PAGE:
The 30th anniversary of the 1987 crash is a perfect occasion to take in the vivid accounts of a headlong bull market skidding violently off course. "The bull is dead," a senior trader at the old Shearson Lehman told a reporter. "I've been in the business 33 years and it's one of the worst corrections I have ever seen." His counterpart at the former Donaldson Lufkin & Jenrette added, "We have young traders out here with their eyes popping out of their heads."
Investors in U.S. stocks are surely pleased with their gentle climb this year. But do they truly appreciate just how extraordinarily generous the market has been? The amount of upside gain with hardly any downside pain so far makes 2017 one of the best buy-and-hold environments of recent decades. The S&P 500 is up 14 percent year to date, not including dividends. Its deepest pullback, if one can call it that, was a 3 percent slip over a four-week stretch in March.
There's no reliable way to predict when or exactly why a bull market will finally end. But how the market will behave when a peak is closely approaching tends to follow some broad patterns that can be tracked by investors. Longtime students of the market cite a handful of conditions that typically emerge when the risk of a severe downturn is high.
Muck Rack makes it simple to find people, tweets, or articles that mention any name, keyword, company, hashtag etc. We've compiled this guide to help you make the most of your search.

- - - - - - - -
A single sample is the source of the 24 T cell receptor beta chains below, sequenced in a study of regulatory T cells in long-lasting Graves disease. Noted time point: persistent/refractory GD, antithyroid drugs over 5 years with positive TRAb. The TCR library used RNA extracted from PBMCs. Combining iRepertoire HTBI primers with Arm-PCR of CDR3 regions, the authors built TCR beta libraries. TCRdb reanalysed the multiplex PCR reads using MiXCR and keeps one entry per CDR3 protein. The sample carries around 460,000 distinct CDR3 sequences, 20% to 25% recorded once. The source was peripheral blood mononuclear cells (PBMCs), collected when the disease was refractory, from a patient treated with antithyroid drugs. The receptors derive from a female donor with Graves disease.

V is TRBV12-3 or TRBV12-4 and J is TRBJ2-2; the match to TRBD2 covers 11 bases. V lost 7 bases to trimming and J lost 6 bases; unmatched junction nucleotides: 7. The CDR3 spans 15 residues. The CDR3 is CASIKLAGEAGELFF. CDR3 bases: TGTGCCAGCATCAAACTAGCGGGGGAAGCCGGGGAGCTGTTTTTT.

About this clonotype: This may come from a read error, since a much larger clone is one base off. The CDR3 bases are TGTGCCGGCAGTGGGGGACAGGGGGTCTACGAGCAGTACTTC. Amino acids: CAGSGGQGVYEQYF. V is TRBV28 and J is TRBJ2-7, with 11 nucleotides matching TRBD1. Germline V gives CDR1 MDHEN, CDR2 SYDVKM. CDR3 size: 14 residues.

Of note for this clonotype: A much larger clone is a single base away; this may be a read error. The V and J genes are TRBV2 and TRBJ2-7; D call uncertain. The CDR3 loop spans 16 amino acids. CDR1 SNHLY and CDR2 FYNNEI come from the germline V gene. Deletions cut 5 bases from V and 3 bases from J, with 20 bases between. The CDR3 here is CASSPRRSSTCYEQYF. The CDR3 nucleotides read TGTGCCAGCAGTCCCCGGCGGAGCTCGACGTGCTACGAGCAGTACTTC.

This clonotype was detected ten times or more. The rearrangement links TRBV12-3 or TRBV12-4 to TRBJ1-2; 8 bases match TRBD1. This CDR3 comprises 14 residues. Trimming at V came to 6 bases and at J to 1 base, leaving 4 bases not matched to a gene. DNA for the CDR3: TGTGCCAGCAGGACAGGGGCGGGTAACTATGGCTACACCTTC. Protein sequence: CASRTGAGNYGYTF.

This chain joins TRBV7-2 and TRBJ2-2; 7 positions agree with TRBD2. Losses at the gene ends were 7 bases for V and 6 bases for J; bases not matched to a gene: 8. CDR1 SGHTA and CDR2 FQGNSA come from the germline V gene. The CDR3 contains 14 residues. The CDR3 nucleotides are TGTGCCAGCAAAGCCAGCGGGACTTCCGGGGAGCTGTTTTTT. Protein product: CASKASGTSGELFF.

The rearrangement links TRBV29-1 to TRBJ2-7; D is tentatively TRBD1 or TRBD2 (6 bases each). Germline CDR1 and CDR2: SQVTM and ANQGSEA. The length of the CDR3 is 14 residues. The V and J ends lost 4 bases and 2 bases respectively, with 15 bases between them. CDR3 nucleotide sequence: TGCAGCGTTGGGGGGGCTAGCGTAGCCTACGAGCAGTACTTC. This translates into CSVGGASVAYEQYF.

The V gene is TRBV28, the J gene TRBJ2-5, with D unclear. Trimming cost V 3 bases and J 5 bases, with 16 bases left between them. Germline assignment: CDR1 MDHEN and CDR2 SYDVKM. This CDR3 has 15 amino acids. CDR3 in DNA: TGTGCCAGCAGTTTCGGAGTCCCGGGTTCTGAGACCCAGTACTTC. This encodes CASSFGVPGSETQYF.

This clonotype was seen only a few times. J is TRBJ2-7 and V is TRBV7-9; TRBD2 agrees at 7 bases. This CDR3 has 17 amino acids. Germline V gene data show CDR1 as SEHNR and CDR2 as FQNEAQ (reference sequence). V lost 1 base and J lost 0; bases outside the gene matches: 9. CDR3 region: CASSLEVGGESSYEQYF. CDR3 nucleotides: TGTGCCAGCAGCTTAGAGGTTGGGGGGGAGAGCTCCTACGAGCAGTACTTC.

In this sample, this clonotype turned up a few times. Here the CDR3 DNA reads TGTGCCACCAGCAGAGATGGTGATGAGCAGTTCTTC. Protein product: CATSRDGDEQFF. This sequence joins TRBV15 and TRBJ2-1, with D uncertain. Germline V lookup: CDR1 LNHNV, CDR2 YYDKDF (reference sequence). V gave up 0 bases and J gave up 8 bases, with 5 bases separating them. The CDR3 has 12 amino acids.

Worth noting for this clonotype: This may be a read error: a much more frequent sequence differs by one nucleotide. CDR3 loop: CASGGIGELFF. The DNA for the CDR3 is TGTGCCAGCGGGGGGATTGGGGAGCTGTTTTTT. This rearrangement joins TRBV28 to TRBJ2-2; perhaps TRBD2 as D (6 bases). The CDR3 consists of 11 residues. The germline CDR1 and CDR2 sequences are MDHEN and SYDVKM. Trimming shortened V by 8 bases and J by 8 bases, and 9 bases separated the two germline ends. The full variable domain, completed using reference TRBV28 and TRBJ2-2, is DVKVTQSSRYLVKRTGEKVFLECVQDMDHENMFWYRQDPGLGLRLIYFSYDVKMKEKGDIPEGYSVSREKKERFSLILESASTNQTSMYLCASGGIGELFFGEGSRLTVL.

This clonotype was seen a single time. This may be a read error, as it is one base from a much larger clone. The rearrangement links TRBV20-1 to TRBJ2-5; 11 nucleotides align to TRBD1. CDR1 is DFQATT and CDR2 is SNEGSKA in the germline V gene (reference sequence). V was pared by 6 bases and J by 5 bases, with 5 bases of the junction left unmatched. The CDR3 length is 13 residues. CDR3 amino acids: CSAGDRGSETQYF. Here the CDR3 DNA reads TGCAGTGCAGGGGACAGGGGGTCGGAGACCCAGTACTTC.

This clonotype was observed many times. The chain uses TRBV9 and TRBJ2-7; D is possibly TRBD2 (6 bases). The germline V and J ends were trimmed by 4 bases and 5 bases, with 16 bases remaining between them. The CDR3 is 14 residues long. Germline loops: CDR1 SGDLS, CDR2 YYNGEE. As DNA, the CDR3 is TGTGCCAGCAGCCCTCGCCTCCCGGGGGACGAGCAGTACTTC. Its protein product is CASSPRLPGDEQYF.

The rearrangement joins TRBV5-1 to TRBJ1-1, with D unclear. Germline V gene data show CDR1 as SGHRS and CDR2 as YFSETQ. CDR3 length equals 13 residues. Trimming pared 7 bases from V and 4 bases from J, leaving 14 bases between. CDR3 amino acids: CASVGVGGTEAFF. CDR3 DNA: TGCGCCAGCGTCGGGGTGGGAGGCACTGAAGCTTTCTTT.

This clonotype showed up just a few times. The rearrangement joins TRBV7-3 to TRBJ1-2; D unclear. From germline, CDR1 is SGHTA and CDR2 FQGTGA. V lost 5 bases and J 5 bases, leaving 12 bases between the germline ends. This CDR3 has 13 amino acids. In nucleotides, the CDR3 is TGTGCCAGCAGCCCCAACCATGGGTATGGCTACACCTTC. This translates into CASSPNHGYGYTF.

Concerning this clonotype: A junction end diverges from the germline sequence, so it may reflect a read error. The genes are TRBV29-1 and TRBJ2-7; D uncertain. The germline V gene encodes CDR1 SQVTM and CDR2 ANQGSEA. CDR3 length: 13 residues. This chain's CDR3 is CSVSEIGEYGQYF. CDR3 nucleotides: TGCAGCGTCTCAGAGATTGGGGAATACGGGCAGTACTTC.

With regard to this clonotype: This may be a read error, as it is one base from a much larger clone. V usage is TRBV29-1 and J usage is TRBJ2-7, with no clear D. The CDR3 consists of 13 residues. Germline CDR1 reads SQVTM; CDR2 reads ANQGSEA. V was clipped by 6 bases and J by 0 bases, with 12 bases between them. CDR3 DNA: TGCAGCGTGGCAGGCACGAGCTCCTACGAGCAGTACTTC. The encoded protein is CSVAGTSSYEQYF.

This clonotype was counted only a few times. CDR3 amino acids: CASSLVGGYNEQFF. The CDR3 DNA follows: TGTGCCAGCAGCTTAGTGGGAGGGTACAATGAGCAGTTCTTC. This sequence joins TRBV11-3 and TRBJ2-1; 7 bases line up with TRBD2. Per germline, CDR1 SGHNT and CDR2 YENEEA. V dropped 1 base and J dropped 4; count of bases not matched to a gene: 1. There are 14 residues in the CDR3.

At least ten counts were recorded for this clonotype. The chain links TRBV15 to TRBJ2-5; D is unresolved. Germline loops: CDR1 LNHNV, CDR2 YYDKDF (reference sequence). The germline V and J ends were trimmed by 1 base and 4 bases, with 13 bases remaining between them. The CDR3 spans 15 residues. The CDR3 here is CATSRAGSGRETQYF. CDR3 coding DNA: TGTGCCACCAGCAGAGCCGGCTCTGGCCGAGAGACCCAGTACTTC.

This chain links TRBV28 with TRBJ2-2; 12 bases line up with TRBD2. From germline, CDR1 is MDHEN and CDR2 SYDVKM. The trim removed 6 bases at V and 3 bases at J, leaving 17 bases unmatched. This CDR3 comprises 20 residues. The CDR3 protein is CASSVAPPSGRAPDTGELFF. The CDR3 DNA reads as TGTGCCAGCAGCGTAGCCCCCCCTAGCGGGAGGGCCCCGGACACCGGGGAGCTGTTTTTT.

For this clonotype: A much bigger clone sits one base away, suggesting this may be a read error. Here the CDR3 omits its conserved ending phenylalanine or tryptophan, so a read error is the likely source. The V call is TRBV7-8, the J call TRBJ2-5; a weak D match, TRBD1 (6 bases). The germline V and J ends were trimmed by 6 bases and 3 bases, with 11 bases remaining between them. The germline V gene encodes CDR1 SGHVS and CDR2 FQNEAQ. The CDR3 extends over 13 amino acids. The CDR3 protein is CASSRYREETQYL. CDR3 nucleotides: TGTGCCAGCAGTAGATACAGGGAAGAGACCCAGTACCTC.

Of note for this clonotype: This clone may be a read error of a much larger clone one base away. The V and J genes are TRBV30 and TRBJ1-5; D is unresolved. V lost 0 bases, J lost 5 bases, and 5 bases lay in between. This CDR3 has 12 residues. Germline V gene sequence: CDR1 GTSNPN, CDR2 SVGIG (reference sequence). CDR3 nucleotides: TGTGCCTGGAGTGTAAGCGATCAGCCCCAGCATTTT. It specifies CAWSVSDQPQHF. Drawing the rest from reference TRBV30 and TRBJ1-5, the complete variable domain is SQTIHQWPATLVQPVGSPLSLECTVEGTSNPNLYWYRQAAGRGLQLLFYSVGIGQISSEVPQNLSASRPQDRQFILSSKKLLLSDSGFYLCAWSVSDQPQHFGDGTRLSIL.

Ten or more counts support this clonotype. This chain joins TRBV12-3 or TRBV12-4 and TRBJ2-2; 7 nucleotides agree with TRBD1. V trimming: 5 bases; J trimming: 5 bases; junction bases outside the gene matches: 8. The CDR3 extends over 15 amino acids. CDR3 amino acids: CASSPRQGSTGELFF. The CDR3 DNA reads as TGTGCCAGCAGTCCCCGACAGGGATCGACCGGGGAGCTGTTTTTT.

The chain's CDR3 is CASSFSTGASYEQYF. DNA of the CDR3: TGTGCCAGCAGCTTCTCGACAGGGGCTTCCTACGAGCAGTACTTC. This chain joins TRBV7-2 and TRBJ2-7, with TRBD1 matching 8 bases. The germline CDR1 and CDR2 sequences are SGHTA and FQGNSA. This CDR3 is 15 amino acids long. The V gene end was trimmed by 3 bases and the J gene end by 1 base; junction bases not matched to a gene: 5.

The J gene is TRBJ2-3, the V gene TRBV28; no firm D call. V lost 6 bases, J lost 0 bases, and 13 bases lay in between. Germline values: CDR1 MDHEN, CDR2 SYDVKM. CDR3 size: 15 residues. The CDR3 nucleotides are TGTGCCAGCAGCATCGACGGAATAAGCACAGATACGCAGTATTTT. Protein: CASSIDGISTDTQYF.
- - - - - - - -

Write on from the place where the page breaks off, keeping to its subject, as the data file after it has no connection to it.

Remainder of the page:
Selecting a term
Start searching tweets, articles from media outlets, articles mentioned in tweets, journalists'
names, titles and bios with some suggested searches:
Companies or Topics (e.g. iPhone, Microsoft)
Phrases (e.g. "cloud computing") — use quotes to keep the terms together
Twitter handles (e.g. @username) — returns those who have mentioned or replied to
Names (e.g. "David Pogue")
Hashtags (e.g. #sxsw, #london2012)
Bio details (e.g. vegan, Olympics, father)
Muck Rack's Advanced Search allows for many boolean operators.
Find results that mention multiple specified terms, use AND or
+. For example, ensure each result contains both Elon Musk and Mark Zuckerberg by
searching Musk AND Zuckerberg or Musk + Zuckerberg.
Use the operators OR or , to broaden your search when you'd like either of
multiple terms to appear in results. (This is the default behavior of our search when no operators
are used). For example, results will contain either cake or cookie by searching cake OR cookie or cake,cookie
Use NOT or - to subtract results from your search. For
example, searching Disney will yield results about the Walt Disney Company as well as Walt Disney
World Resort. To exclude mentions of Disney World, search for Disney -World or Disney
When using one of these operators with a phrase, enclose it in quotation marks. For example, you can
find results about smartphones excluding Apple's iPhone 4S by searching smartphone -"iPhone
Exact case matching or punctuation
If you're searching for a brand name or keyword that relies on specific punctuation marks or capitalization, you can
find results that match your exact query by adding matchcase: before the keyword you're searching for, like matchcase:E*TRADE .
Use parentheses to separate multiple
boolean phrases. For example, to find journalists talking about having fun in Disney World or
Disneyland, search for ("disney world" OR disneyland) AND fun.
An asterisk can be used to search for any variation of a root word truncated by the asterisk. For example, searching for admin* will return results for administrator, administration, administer, administered, etc.
A near operator is an AND operator where you can control the distance between the words. You can vary the distance the near operation uses by adding a forward slash and number (between 0-99) such as strawberries NEAR/10 "whipped cream", which means the strawberries must exist within 10 words of "whipped cream".